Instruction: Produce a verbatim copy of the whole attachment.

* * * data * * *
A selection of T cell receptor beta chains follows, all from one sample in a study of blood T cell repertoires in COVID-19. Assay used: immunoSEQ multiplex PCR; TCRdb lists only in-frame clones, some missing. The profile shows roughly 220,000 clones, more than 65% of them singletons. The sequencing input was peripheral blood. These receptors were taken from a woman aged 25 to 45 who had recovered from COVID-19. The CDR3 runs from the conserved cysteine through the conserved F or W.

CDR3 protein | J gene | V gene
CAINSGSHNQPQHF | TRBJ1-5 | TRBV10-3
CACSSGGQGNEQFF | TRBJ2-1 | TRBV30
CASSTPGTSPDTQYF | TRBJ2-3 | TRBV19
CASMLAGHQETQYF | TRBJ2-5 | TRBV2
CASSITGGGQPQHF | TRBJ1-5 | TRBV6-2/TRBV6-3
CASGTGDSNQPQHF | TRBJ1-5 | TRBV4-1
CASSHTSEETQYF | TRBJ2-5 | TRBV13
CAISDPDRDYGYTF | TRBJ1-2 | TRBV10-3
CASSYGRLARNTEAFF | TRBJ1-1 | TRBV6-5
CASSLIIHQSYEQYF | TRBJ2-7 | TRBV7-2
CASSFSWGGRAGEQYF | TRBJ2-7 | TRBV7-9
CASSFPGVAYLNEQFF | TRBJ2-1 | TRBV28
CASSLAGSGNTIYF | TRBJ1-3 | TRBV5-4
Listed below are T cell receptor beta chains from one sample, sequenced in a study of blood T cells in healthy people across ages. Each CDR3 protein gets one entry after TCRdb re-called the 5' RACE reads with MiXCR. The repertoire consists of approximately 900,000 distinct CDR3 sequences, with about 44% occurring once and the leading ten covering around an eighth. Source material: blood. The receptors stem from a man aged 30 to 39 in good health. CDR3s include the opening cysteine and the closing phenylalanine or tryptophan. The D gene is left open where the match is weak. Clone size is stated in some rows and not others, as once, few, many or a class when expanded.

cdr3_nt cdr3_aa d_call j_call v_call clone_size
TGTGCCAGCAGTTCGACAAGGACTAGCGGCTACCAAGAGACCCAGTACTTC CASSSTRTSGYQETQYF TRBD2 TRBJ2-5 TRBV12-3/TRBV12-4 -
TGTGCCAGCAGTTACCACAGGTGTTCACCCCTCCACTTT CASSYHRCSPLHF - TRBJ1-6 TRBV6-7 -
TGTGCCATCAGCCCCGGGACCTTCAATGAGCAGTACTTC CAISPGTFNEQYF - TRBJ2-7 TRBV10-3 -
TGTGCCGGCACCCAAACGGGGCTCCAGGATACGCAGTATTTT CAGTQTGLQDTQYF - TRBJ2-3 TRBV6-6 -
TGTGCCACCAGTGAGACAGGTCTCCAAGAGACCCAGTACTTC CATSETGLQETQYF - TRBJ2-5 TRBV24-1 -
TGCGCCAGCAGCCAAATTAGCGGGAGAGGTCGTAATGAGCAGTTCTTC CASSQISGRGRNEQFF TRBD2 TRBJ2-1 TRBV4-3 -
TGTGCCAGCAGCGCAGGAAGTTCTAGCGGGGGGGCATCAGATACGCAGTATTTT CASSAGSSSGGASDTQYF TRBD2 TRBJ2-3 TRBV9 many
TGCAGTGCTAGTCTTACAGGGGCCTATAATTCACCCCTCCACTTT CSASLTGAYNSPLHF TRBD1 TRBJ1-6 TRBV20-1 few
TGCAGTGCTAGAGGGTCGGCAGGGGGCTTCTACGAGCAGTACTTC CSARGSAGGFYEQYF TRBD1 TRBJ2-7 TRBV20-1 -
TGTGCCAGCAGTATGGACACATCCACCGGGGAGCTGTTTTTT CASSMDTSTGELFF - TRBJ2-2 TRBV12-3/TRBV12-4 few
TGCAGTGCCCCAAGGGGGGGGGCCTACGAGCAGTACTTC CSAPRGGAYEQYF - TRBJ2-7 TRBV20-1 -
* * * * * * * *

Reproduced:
A selection of T cell receptor beta chains follows, all from one sample in a study of blood T cell repertoires in COVID-19. Assay used: immunoSEQ multiplex PCR; TCRdb lists only in-frame clones, some missing. The profile shows roughly 220,000 clones, more than 65% of them singletons. The sequencing input was peripheral blood. These receptors were taken from a woman aged 25 to 45 who had recovered from COVID-19. The CDR3 runs from the conserved cysteine through the conserved F or W.

CDR3 protein | J gene | V gene
CAINSGSHNQPQHF | TRBJ1-5 | TRBV10-3
CACSSGGQGNEQFF | TRBJ2-1 | TRBV30
CASSTPGTSPDTQYF | TRBJ2-3 | TRBV19
CASMLAGHQETQYF | TRBJ2-5 | TRBV2
CASSITGGGQPQHF | TRBJ1-5 | TRBV6-2/TRBV6-3
CASGTGDSNQPQHF | TRBJ1-5 | TRBV4-1
CASSHTSEETQYF | TRBJ2-5 | TRBV13
CAISDPDRDYGYTF | TRBJ1-2 | TRBV10-3
CASSYGRLARNTEAFF | TRBJ1-1 | TRBV6-5
CASSLIIHQSYEQYF | TRBJ2-7 | TRBV7-2
CASSFSWGGRAGEQYF | TRBJ2-7 | TRBV7-9
CASSFPGVAYLNEQFF | TRBJ2-1 | TRBV28
CASSLAGSGNTIYF | TRBJ1-3 | TRBV5-4
Listed below are T cell receptor beta chains from one sample, sequenced in a study of blood T cells in healthy people across ages. Each CDR3 protein gets one entry after TCRdb re-called the 5' RACE reads with MiXCR. The repertoire consists of approximately 900,000 distinct CDR3 sequences, with about 44% occurring once and the leading ten covering around an eighth. Source material: blood. The receptors stem from a man aged 30 to 39 in good health. CDR3s include the opening cysteine and the closing phenylalanine or tryptophan. The D gene is left open where the match is weak. Clone size is stated in some rows and not others, as once, few, many or a class when expanded.

cdr3_nt cdr3_aa d_call j_call v_call clone_size
TGTGCCAGCAGTTCGACAAGGACTAGCGGCTACCAAGAGACCCAGTACTTC CASSSTRTSGYQETQYF TRBD2 TRBJ2-5 TRBV12-3/TRBV12-4 -
TGTGCCAGCAGTTACCACAGGTGTTCACCCCTCCACTTT CASSYHRCSPLHF - TRBJ1-6 TRBV6-7 -
TGTGCCATCAGCCCCGGGACCTTCAATGAGCAGTACTTC CAISPGTFNEQYF - TRBJ2-7 TRBV10-3 -
TGTGCCGGCACCCAAACGGGGCTCCAGGATACGCAGTATTTT CAGTQTGLQDTQYF - TRBJ2-3 TRBV6-6 -
TGTGCCACCAGTGAGACAGGTCTCCAAGAGACCCAGTACTTC CATSETGLQETQYF - TRBJ2-5 TRBV24-1 -
TGCGCCAGCAGCCAAATTAGCGGGAGAGGTCGTAATGAGCAGTTCTTC CASSQISGRGRNEQFF TRBD2 TRBJ2-1 TRBV4-3 -
TGTGCCAGCAGCGCAGGAAGTTCTAGCGGGGGGGCATCAGATACGCAGTATTTT CASSAGSSSGGASDTQYF TRBD2 TRBJ2-3 TRBV9 many
TGCAGTGCTAGTCTTACAGGGGCCTATAATTCACCCCTCCACTTT CSASLTGAYNSPLHF TRBD1 TRBJ1-6 TRBV20-1 few
TGCAGTGCTAGAGGGTCGGCAGGGGGCTTCTACGAGCAGTACTTC CSARGSAGGFYEQYF TRBD1 TRBJ2-7 TRBV20-1 -
TGTGCCAGCAGTATGGACACATCCACCGGGGAGCTGTTTTTT CASSMDTSTGELFF - TRBJ2-2 TRBV12-3/TRBV12-4 few
TGCAGTGCCCCAAGGGGGGGGGCCTACGAGCAGTACTTC CSAPRGGAYEQYF - TRBJ2-7 TRBV20-1 -